And they all lived happily ever after is an ending you should never ever use. At least, not as an ending. If you want to use is somewhere else in your story, that’s up to you. But as an ending, a final word, it invalidates your characters. If your characters are complex, honest, and real, then your ending should have those same qualities. By now you have spent countless hours with your characters and know them well, know what they want, who they are, and how they would act in a given situation. Your readers will think of them as friends, and ache to close the book. These readers want to know that your characters lives go on after that final chapter, that even though undocumented these friends continue to thrive. Endings can give them that. A good ending does several things.
First, a good ending means that the ending is satisfying and fulfills all the promises you made in your manuscript. It doesn’t mean happy. It doesn’t mean the good guys win. I personally prefer books with happy endings where the good guys win, (I was depressed for a week after I read “The House of Mirth” by Edith Wharton. Do. Not. Recommend.) but that doesn’t mean you have to write them. You can end your story any way you feel like it, including with the death of your main character or some other tragedy.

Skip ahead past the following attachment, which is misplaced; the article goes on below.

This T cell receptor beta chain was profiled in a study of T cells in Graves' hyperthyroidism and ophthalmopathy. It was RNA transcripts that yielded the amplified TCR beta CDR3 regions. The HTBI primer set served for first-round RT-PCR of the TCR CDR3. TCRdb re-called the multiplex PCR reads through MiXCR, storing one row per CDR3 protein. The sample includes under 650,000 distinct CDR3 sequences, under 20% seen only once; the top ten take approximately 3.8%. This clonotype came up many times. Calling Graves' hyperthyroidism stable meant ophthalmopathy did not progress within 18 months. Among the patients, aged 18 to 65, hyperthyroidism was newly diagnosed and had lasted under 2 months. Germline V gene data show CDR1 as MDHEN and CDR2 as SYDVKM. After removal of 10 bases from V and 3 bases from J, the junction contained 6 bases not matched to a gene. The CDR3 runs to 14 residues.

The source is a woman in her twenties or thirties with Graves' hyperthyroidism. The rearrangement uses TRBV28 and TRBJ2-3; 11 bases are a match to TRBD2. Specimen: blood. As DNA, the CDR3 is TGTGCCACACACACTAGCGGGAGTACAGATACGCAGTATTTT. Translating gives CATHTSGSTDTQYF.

The thing that matters most in making the ending satisfying is how the other characters feel about it. If the characters that the readers care most about accept the ending with grace and equanimity, so will your reader. For example, I read a series of books (not naming any names or even the number of books in the series to avoid spoilers) where the main heroine and her initial love interest and later husband went through increasingly difficult trials. It was a save the world kind of story, and at the end they had the choice to live or die. They chose to die, having suffered and done enough. Awful sounding, isn’t it? But it wasn’t. It worked, because we were given a glimpse of them afterwards and they were at peace and together. It worked because all the other characters were all right with their choice and ready to move forward without them.